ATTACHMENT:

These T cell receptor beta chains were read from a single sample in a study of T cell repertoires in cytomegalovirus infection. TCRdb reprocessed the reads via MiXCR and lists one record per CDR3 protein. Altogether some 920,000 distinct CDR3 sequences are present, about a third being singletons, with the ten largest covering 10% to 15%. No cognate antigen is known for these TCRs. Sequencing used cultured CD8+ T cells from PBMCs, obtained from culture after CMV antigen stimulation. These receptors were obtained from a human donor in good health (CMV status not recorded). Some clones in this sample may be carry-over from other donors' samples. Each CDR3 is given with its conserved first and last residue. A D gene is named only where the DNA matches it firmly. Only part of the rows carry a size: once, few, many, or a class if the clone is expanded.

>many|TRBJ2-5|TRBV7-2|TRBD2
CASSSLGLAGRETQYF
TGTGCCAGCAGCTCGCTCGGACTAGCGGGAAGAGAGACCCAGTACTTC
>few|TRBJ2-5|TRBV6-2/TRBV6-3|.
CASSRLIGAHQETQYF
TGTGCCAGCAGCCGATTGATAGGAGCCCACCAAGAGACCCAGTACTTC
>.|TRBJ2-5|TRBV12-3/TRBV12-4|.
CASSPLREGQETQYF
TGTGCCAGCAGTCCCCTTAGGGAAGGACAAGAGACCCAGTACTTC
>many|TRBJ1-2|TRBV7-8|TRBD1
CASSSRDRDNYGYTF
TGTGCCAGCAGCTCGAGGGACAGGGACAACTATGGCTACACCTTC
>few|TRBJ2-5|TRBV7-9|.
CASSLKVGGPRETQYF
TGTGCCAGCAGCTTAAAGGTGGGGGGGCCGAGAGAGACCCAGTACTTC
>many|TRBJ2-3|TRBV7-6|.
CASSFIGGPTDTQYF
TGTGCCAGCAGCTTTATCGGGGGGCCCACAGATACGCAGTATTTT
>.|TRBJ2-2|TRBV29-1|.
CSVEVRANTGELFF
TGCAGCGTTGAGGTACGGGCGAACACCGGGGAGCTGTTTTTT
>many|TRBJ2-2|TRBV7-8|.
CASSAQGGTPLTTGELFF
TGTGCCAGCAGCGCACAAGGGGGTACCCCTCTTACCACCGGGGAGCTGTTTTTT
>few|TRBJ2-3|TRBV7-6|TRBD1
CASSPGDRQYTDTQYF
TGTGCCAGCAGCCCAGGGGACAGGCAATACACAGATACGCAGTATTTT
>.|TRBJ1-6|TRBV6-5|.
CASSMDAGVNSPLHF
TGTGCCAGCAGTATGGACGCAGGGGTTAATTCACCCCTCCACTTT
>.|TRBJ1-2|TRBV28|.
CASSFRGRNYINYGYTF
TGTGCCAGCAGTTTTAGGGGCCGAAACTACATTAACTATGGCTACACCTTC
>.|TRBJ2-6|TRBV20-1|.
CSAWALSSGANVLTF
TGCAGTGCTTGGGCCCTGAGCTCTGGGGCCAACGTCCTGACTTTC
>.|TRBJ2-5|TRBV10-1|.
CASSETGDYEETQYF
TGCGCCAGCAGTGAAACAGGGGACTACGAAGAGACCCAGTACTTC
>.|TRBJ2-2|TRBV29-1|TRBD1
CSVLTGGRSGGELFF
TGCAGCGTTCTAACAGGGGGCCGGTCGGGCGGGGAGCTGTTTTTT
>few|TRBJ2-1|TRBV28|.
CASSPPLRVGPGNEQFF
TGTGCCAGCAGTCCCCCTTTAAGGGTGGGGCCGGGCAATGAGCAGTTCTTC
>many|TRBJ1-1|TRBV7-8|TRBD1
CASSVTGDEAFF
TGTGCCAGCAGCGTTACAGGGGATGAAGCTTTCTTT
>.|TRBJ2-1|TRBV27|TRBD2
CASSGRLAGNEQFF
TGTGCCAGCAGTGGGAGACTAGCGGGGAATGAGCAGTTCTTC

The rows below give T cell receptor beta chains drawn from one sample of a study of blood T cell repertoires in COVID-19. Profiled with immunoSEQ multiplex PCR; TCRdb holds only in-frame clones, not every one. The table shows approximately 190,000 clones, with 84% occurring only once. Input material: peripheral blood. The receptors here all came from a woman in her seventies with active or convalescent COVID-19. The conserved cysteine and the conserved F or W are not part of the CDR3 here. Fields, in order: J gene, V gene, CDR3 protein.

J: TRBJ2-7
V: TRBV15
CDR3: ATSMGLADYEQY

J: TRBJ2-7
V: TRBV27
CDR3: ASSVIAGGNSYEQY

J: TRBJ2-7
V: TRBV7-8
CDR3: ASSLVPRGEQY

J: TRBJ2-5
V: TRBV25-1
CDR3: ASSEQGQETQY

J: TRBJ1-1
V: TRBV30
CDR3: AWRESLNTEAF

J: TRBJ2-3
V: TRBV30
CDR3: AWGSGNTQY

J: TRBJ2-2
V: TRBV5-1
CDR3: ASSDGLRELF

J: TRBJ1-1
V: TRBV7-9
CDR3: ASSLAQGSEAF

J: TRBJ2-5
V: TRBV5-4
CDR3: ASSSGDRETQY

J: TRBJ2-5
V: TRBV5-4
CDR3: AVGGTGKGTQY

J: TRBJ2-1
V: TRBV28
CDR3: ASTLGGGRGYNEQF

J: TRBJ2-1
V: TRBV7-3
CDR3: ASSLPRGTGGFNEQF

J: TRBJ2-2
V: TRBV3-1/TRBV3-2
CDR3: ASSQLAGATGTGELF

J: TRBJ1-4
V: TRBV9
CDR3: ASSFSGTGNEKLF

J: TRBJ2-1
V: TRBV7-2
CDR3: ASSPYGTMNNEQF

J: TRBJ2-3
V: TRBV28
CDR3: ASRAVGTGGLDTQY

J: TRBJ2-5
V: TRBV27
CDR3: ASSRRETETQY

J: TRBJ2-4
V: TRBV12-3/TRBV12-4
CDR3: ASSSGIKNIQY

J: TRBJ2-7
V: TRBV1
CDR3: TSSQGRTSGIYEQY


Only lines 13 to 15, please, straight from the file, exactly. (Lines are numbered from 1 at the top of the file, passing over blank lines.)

TGTGCCAGCAGCTCGAGGGACAGGGACAACTATGGCTACACCTTC
>few|TRBJ2-5|TRBV7-9|.
CASSLKVGGPRETQYF